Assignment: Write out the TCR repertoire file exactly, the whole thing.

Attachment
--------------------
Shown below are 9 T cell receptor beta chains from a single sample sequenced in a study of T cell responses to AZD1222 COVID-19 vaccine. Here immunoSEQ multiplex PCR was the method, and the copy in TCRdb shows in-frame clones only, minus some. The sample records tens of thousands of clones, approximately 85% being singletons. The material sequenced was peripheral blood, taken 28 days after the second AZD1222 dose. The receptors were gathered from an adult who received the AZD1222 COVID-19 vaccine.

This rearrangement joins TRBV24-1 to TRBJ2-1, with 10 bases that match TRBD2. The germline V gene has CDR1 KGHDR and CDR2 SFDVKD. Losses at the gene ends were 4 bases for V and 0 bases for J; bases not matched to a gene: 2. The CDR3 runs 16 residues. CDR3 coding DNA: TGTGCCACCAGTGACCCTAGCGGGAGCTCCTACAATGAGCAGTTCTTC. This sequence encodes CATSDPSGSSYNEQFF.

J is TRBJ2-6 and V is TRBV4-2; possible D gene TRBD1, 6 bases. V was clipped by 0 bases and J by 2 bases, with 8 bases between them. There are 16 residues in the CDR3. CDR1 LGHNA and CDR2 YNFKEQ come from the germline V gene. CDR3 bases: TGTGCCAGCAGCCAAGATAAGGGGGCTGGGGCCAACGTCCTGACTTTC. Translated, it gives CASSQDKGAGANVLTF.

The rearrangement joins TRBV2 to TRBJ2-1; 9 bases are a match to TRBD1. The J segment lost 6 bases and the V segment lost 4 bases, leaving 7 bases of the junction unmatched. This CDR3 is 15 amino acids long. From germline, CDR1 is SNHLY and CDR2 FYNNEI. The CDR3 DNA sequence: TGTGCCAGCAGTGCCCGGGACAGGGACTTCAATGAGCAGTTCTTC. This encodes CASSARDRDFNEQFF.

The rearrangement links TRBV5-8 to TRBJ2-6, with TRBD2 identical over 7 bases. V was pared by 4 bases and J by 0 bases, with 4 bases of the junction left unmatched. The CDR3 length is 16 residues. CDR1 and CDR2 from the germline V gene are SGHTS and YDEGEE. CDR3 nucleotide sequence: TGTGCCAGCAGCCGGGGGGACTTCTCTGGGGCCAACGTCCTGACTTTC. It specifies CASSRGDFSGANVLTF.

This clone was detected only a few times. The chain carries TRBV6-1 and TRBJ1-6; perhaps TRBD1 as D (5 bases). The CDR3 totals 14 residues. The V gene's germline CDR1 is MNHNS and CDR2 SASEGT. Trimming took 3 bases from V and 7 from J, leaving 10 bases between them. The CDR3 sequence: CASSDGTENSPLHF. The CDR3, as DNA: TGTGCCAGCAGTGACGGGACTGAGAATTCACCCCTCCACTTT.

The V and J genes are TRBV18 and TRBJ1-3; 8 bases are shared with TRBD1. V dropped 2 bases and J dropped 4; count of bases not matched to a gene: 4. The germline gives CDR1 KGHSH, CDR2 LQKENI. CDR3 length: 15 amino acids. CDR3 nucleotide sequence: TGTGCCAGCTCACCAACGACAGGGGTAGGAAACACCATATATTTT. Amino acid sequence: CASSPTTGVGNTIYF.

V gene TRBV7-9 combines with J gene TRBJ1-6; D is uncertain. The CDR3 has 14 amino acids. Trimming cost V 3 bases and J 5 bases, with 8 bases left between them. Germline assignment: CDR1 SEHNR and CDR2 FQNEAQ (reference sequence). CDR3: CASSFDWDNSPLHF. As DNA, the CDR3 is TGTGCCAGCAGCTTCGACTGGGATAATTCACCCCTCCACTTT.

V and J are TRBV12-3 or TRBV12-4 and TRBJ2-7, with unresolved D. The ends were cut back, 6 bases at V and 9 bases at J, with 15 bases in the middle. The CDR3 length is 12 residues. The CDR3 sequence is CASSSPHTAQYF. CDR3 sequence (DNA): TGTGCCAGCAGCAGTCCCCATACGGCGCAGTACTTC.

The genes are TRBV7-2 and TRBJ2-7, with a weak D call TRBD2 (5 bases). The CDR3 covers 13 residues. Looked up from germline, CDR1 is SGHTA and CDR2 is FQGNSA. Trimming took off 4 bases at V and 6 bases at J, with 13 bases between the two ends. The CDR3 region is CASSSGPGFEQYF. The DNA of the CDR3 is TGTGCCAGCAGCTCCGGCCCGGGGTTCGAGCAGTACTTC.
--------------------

Shown below are 9 T cell receptor beta chains from a single sample sequenced in a study of T cell responses to AZD1222 COVID-19 vaccine. Here immunoSEQ multiplex PCR was the method, and the copy in TCRdb shows in-frame clones only, minus some. The sample records tens of thousands of clones, approximately 85% being singletons. The material sequenced was peripheral blood, taken 28 days after the second AZD1222 dose. The receptors were gathered from an adult who received the AZD1222 COVID-19 vaccine.

This rearrangement joins TRBV24-1 to TRBJ2-1, with 10 bases that match TRBD2. The germline V gene has CDR1 KGHDR and CDR2 SFDVKD. Losses at the gene ends were 4 bases for V and 0 bases for J; bases not matched to a gene: 2. The CDR3 runs 16 residues. CDR3 coding DNA: TGTGCCACCAGTGACCCTAGCGGGAGCTCCTACAATGAGCAGTTCTTC. This sequence encodes CATSDPSGSSYNEQFF.

J is TRBJ2-6 and V is TRBV4-2; possible D gene TRBD1, 6 bases. V was clipped by 0 bases and J by 2 bases, with 8 bases between them. There are 16 residues in the CDR3. CDR1 LGHNA and CDR2 YNFKEQ come from the germline V gene. CDR3 bases: TGTGCCAGCAGCCAAGATAAGGGGGCTGGGGCCAACGTCCTGACTTTC. Translated, it gives CASSQDKGAGANVLTF.

The rearrangement joins TRBV2 to TRBJ2-1; 9 bases are a match to TRBD1. The J segment lost 6 bases and the V segment lost 4 bases, leaving 7 bases of the junction unmatched. This CDR3 is 15 amino acids long. From germline, CDR1 is SNHLY and CDR2 FYNNEI. The CDR3 DNA sequence: TGTGCCAGCAGTGCCCGGGACAGGGACTTCAATGAGCAGTTCTTC. This encodes CASSARDRDFNEQFF.

The rearrangement links TRBV5-8 to TRBJ2-6, with TRBD2 identical over 7 bases. V was pared by 4 bases and J by 0 bases, with 4 bases of the junction left unmatched. The CDR3 length is 16 residues. CDR1 and CDR2 from the germline V gene are SGHTS and YDEGEE. CDR3 nucleotide sequence: TGTGCCAGCAGCCGGGGGGACTTCTCTGGGGCCAACGTCCTGACTTTC. It specifies CASSRGDFSGANVLTF.

This clone was detected only a few times. The chain carries TRBV6-1 and TRBJ1-6; perhaps TRBD1 as D (5 bases). The CDR3 totals 14 residues. The V gene's germline CDR1 is MNHNS and CDR2 SASEGT. Trimming took 3 bases from V and 7 from J, leaving 10 bases between them. The CDR3 sequence: CASSDGTENSPLHF. The CDR3, as DNA: TGTGCCAGCAGTGACGGGACTGAGAATTCACCCCTCCACTTT.

The V and J genes are TRBV18 and TRBJ1-3; 8 bases are shared with TRBD1. V dropped 2 bases and J dropped 4; count of bases not matched to a gene: 4. The germline gives CDR1 KGHSH, CDR2 LQKENI. CDR3 length: 15 amino acids. CDR3 nucleotide sequence: TGTGCCAGCTCACCAACGACAGGGGTAGGAAACACCATATATTTT. Amino acid sequence: CASSPTTGVGNTIYF.

V gene TRBV7-9 combines with J gene TRBJ1-6; D is uncertain. The CDR3 has 14 amino acids. Trimming cost V 3 bases and J 5 bases, with 8 bases left between them. Germline assignment: CDR1 SEHNR and CDR2 FQNEAQ (reference sequence). CDR3: CASSFDWDNSPLHF. As DNA, the CDR3 is TGTGCCAGCAGCTTCGACTGGGATAATTCACCCCTCCACTTT.

V and J are TRBV12-3 or TRBV12-4 and TRBJ2-7, with unresolved D. The ends were cut back, 6 bases at V and 9 bases at J, with 15 bases in the middle. The CDR3 length is 12 residues. The CDR3 sequence is CASSSPHTAQYF. CDR3 sequence (DNA): TGTGCCAGCAGCAGTCCCCATACGGCGCAGTACTTC.

The genes are TRBV7-2 and TRBJ2-7, with a weak D call TRBD2 (5 bases). The CDR3 covers 13 residues. Looked up from germline, CDR1 is SGHTA and CDR2 is FQGNSA. Trimming took off 4 bases at V and 6 bases at J, with 13 bases between the two ends. The CDR3 region is CASSSGPGFEQYF. The DNA of the CDR3 is TGTGCCAGCAGCTCCGGCCCGGGGTTCGAGCAGTACTTC.